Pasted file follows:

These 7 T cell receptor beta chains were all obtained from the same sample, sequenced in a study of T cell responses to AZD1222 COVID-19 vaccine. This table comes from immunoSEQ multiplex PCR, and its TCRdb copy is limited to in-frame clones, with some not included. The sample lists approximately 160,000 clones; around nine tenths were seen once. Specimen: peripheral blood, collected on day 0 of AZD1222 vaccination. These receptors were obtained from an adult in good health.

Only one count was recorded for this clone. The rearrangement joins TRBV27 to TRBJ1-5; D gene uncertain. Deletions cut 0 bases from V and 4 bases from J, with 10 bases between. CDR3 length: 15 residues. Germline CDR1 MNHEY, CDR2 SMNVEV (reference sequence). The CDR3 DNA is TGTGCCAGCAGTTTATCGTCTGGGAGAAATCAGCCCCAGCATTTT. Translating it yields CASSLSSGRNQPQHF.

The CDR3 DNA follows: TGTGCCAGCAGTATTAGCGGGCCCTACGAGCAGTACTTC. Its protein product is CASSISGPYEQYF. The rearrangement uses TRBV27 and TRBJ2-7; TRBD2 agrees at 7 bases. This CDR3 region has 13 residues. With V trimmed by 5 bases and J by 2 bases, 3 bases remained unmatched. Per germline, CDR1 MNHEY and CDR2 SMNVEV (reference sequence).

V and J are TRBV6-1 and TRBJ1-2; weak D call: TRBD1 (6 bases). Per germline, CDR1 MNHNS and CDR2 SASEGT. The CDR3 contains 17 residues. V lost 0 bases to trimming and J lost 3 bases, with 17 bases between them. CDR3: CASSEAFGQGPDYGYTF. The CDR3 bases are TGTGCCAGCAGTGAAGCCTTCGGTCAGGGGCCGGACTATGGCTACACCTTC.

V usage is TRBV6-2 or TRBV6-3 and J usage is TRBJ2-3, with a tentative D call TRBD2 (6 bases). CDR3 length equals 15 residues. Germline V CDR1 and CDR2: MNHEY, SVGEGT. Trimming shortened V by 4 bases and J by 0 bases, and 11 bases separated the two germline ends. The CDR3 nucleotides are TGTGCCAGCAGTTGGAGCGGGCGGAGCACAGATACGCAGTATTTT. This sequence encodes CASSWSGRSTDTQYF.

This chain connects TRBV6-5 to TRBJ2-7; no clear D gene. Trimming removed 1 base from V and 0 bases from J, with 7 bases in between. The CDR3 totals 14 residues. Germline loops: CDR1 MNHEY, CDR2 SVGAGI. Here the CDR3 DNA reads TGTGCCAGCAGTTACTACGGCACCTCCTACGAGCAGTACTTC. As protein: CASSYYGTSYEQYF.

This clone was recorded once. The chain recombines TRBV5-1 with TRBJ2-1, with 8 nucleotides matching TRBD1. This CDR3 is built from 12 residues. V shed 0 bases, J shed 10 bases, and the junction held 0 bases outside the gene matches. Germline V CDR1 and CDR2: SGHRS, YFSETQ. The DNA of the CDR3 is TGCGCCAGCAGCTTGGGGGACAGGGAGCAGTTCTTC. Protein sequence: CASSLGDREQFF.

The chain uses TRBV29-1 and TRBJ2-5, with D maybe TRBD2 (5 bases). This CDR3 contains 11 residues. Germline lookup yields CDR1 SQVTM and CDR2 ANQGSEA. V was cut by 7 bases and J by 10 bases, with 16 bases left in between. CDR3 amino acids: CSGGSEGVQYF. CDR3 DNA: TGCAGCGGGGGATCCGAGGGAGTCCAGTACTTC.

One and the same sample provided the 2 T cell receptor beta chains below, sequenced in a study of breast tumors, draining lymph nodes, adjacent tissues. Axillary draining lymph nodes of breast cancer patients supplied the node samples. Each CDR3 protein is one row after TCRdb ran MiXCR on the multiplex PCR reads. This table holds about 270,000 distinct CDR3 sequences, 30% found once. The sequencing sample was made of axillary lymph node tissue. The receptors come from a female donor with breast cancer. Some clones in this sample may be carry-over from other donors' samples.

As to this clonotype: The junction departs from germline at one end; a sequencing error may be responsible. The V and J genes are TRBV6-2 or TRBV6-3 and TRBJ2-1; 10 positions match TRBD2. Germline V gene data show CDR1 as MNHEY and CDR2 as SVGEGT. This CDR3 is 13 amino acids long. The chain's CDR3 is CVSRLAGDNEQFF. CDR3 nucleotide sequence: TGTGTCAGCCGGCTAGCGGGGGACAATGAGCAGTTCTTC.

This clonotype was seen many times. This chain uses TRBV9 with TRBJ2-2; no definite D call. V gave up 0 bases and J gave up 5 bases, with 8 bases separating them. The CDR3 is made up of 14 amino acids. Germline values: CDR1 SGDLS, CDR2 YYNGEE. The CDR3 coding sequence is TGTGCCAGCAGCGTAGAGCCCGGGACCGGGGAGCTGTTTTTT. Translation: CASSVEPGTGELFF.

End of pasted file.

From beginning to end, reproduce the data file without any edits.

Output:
These 7 T cell receptor beta chains were all obtained from the same sample, sequenced in a study of T cell responses to AZD1222 COVID-19 vaccine. This table comes from immunoSEQ multiplex PCR, and its TCRdb copy is limited to in-frame clones, with some not included. The sample lists approximately 160,000 clones; around nine tenths were seen once. Specimen: peripheral blood, collected on day 0 of AZD1222 vaccination. These receptors were obtained from an adult in good health.

Only one count was recorded for this clone. The rearrangement joins TRBV27 to TRBJ1-5; D gene uncertain. Deletions cut 0 bases from V and 4 bases from J, with 10 bases between. CDR3 length: 15 residues. Germline CDR1 MNHEY, CDR2 SMNVEV (reference sequence). The CDR3 DNA is TGTGCCAGCAGTTTATCGTCTGGGAGAAATCAGCCCCAGCATTTT. Translating it yields CASSLSSGRNQPQHF.

The CDR3 DNA follows: TGTGCCAGCAGTATTAGCGGGCCCTACGAGCAGTACTTC. Its protein product is CASSISGPYEQYF. The rearrangement uses TRBV27 and TRBJ2-7; TRBD2 agrees at 7 bases. This CDR3 region has 13 residues. With V trimmed by 5 bases and J by 2 bases, 3 bases remained unmatched. Per germline, CDR1 MNHEY and CDR2 SMNVEV (reference sequence).

V and J are TRBV6-1 and TRBJ1-2; weak D call: TRBD1 (6 bases). Per germline, CDR1 MNHNS and CDR2 SASEGT. The CDR3 contains 17 residues. V lost 0 bases to trimming and J lost 3 bases, with 17 bases between them. CDR3: CASSEAFGQGPDYGYTF. The CDR3 bases are TGTGCCAGCAGTGAAGCCTTCGGTCAGGGGCCGGACTATGGCTACACCTTC.

V usage is TRBV6-2 or TRBV6-3 and J usage is TRBJ2-3, with a tentative D call TRBD2 (6 bases). CDR3 length equals 15 residues. Germline V CDR1 and CDR2: MNHEY, SVGEGT. Trimming shortened V by 4 bases and J by 0 bases, and 11 bases separated the two germline ends. The CDR3 nucleotides are TGTGCCAGCAGTTGGAGCGGGCGGAGCACAGATACGCAGTATTTT. This sequence encodes CASSWSGRSTDTQYF.

This chain connects TRBV6-5 to TRBJ2-7; no clear D gene. Trimming removed 1 base from V and 0 bases from J, with 7 bases in between. The CDR3 totals 14 residues. Germline loops: CDR1 MNHEY, CDR2 SVGAGI. Here the CDR3 DNA reads TGTGCCAGCAGTTACTACGGCACCTCCTACGAGCAGTACTTC. As protein: CASSYYGTSYEQYF.

This clone was recorded once. The chain recombines TRBV5-1 with TRBJ2-1, with 8 nucleotides matching TRBD1. This CDR3 is built from 12 residues. V shed 0 bases, J shed 10 bases, and the junction held 0 bases outside the gene matches. Germline V CDR1 and CDR2: SGHRS, YFSETQ. The DNA of the CDR3 is TGCGCCAGCAGCTTGGGGGACAGGGAGCAGTTCTTC. Protein sequence: CASSLGDREQFF.

The chain uses TRBV29-1 and TRBJ2-5, with D maybe TRBD2 (5 bases). This CDR3 contains 11 residues. Germline lookup yields CDR1 SQVTM and CDR2 ANQGSEA. V was cut by 7 bases and J by 10 bases, with 16 bases left in between. CDR3 amino acids: CSGGSEGVQYF. CDR3 DNA: TGCAGCGGGGGATCCGAGGGAGTCCAGTACTTC.

One and the same sample provided the 2 T cell receptor beta chains below, sequenced in a study of breast tumors, draining lymph nodes, adjacent tissues. Axillary draining lymph nodes of breast cancer patients supplied the node samples. Each CDR3 protein is one row after TCRdb ran MiXCR on the multiplex PCR reads. This table holds about 270,000 distinct CDR3 sequences, 30% found once. The sequencing sample was made of axillary lymph node tissue. The receptors come from a female donor with breast cancer. Some clones in this sample may be carry-over from other donors' samples.

As to this clonotype: The junction departs from germline at one end; a sequencing error may be responsible. The V and J genes are TRBV6-2 or TRBV6-3 and TRBJ2-1; 10 positions match TRBD2. Germline V gene data show CDR1 as MNHEY and CDR2 as SVGEGT. This CDR3 is 13 amino acids long. The chain's CDR3 is CVSRLAGDNEQFF. CDR3 nucleotide sequence: TGTGTCAGCCGGCTAGCGGGGGACAATGAGCAGTTCTTC.

This clonotype was seen many times. This chain uses TRBV9 with TRBJ2-2; no definite D call. V gave up 0 bases and J gave up 5 bases, with 8 bases separating them. The CDR3 is made up of 14 amino acids. Germline values: CDR1 SGDLS, CDR2 YYNGEE. The CDR3 coding sequence is TGTGCCAGCAGCGTAGAGCCCGGGACCGGGGAGCTGTTTTTT. Translation: CASSVEPGTGELFF.